So at this point the guys didn’t know if they were going to end up in bed?

The guys were pretty clear about how far they were going to go. They were so invested. I think they would have done it if it had felt right. Josh said that it was the first time he’d kissed a man and it felt wrong, off, but if it hadn’t, nothing was predetermined.

Were there lessons from your last film, My Effortless Brilliance, that you used on Humpday?

My Effortless Brilliance was very pure. I created a process out of a reaction to frustrations I’d had with my first film [We Go Way Back]. I made it in the traditional way, with a full crew, a script, I auditioned actors, and we shot on 35mm. We were on a very, very tight schedule, which I observed was really hard on the actors. And people who had blown me away in auditions, mostly theater actors, didn’t have that comfort on a film set.

I longed for a more organic process. I had an idea for an experiment, where there would be no script and I would just use people I already wanted to work with, rather than hold auditions. I was delighted when there was a movie at the end of it. Afterwards, I felt so much more confident.

But with Brilliance I probably cut too many people off set. I had no lighting. It was just me and my DP. So the next time out, I wanted to up the quality and my DP felt the same way – better eyelines, better lighting, just better looking. I wanted Humpday to have a strong narrative drive, to be a more classic movie experience.

Also, on Brilliance I was the sole producer on set. It was stupid and I don’t know what I was thinking. So this time I had a couple of producers. We also had an editor ready to go. It was the first time I had worked with an editor – I had edited all my own films before – and it was a big deal to hand over the controls. But that turned out to be a beautiful relationship.

People have described you as part of the “Mumblecore” movement. Do you think that’s accurate?

Oh God, I don’t know. Isn’t that term passé? [Laughs] A lot of people when they write about “Mumblecore” describe young, single, white guys – slackers – writing about their lives, which is not my category. At the same time, if you look at my work from a technical view – the shoestring budget, hand held cameras, a lot of improv – I suppose it could fit. “Mumblecore” is a bit of a ridiculous moniker. It was good for a while, but now it’s outworn its usefulness.

What advice would you give to filmmakers wanting to use improvisation and collaboration to create their scripts?

Casting is essential. Not every actor is up for this kind of work. It can be too loose and meandering. And some people feel a need to riff and be funny, but I find that if everyone has a clear objective and action in the scene, that need lessens. I’ve always hoped that the people who are attracted to this kind of working are going to be good at it. You know, everyone uses improv in such a different way. Mike Leigh, he workshops with people and writes down their words and creates a script. I don’t rehearse at all. The final draft happens in the edit room.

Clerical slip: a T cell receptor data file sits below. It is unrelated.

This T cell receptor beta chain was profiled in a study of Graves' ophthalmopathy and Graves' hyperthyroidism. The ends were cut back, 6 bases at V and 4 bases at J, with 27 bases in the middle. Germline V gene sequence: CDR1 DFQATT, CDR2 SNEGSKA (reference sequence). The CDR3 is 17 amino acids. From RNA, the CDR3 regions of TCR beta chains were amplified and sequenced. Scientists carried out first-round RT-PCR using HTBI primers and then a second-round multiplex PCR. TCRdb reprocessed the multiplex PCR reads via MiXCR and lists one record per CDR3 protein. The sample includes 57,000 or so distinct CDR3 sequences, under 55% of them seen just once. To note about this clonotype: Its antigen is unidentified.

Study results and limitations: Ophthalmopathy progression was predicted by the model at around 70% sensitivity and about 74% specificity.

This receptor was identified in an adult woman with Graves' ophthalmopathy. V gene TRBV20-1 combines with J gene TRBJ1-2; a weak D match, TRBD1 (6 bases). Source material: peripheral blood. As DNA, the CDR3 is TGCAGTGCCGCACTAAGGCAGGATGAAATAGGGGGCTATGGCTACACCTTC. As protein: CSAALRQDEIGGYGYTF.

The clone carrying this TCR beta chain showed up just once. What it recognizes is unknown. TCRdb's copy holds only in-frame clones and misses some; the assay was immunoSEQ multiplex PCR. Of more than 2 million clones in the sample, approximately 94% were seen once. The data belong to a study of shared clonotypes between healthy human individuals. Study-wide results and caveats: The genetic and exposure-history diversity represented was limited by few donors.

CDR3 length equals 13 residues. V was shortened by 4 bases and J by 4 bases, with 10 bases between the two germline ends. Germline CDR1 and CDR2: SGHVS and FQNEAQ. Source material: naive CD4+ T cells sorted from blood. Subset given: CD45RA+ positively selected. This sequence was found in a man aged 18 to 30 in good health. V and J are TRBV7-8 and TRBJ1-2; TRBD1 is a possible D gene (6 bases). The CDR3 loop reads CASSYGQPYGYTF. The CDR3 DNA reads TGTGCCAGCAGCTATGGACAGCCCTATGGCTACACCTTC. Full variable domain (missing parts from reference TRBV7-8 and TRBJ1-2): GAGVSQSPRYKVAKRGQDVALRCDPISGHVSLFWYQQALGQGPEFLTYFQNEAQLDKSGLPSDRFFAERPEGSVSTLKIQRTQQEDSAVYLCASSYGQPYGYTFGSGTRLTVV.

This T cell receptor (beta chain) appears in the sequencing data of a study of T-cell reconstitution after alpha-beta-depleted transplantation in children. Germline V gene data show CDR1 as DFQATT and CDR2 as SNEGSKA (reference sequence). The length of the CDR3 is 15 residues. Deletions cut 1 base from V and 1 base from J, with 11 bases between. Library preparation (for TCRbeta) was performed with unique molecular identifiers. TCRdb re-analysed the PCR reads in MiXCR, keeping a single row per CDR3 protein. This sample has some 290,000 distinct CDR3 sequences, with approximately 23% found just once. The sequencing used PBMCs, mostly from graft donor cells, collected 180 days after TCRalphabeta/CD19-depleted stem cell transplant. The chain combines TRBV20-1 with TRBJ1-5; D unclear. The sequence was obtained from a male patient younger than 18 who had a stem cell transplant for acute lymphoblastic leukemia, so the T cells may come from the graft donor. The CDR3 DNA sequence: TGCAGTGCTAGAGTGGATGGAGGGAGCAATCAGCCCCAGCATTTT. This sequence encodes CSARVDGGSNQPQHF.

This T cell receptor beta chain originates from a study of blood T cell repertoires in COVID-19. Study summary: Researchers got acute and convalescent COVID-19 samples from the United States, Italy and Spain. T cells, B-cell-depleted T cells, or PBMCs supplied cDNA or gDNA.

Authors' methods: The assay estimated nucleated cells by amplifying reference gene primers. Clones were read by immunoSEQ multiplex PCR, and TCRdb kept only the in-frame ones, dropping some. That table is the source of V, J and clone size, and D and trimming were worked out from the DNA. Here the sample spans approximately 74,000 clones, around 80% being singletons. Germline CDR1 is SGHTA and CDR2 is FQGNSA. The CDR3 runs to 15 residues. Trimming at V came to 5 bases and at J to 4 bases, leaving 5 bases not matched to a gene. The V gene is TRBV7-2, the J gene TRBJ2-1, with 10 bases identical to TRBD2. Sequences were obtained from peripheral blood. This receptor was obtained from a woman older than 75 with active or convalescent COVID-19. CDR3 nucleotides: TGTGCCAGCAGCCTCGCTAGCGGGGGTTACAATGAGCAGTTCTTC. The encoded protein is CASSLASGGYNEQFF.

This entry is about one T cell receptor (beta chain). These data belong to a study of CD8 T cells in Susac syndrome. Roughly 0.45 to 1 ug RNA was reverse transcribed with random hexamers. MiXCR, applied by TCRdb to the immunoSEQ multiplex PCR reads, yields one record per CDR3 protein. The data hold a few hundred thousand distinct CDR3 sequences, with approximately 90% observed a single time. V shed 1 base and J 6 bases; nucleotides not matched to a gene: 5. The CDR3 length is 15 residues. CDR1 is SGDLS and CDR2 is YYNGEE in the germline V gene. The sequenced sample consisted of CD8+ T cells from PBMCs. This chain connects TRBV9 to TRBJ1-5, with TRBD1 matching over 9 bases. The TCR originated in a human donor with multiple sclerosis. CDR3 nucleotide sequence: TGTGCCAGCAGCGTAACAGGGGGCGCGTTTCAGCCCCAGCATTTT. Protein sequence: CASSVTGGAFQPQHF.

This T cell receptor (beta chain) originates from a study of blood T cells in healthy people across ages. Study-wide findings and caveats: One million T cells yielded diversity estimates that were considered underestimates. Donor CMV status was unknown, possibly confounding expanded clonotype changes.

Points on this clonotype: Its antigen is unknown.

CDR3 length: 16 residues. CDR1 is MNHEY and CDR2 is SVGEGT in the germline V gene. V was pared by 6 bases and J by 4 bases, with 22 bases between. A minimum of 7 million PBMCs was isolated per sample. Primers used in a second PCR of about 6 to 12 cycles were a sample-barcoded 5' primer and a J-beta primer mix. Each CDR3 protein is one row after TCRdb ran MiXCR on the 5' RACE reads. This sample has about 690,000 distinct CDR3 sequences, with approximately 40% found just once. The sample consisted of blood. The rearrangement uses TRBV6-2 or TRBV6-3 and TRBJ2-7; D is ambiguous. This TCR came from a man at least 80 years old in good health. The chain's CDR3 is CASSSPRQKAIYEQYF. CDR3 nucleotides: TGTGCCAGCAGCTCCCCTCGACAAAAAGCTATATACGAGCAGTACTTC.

What are you working on now?

David Gale of MTV, who used to be with MTV Films and produced Election, moved over to their new media department and contacted me a day later. He asked if I’d be willing to create a relationship with them and create a web series. It’s a hybrid of documentary and narrative format, based on a series called $5 Cover, about the music scene in Memphis. It’s musicians playing themselves with music interwoven into the whole series. It’s very authentic feeling, and really great, and I really like the particular aesthetic. But instead of trying to clone the Memphis version, they want me to add my vision to the Seattle version. I’m in development on that.

And I have another movie that I am planning to shoot after the web series. It’s a sort of My Dinner with Andre film – a nice, easy, one location shoot.

There was a bidding war for your film at Sundance. How did you finally choose Magnolia?

Magnolia gave us the best deal, that is, unless the film totally tanks, because they gave us a decent percentage of the gross. Which means their model is the same model that I used to make the film. I love [president of Magnolia] Eamonn Bowles and [senior vice president] Tom Quinn and they were the ones in Park City pitching to us.

I wanted to sell the picture to people who really, really believed in it and who could give it a large theatrical release. Magnolia has the means to do that – they have that relationship with Landmark – and they promised us a 15 city minimum. Their belief that it could succeed in theaters and their willingness to give us a percentage of the gross is what tipped the scales.

We met with a lot of great people. I wanted to sell the movie to everyone! [laughs]

Shortly after this interview Humpday was selected as part of the Director’s Fortnight at Cannes. To see Humpday at the LA Film Festival please visit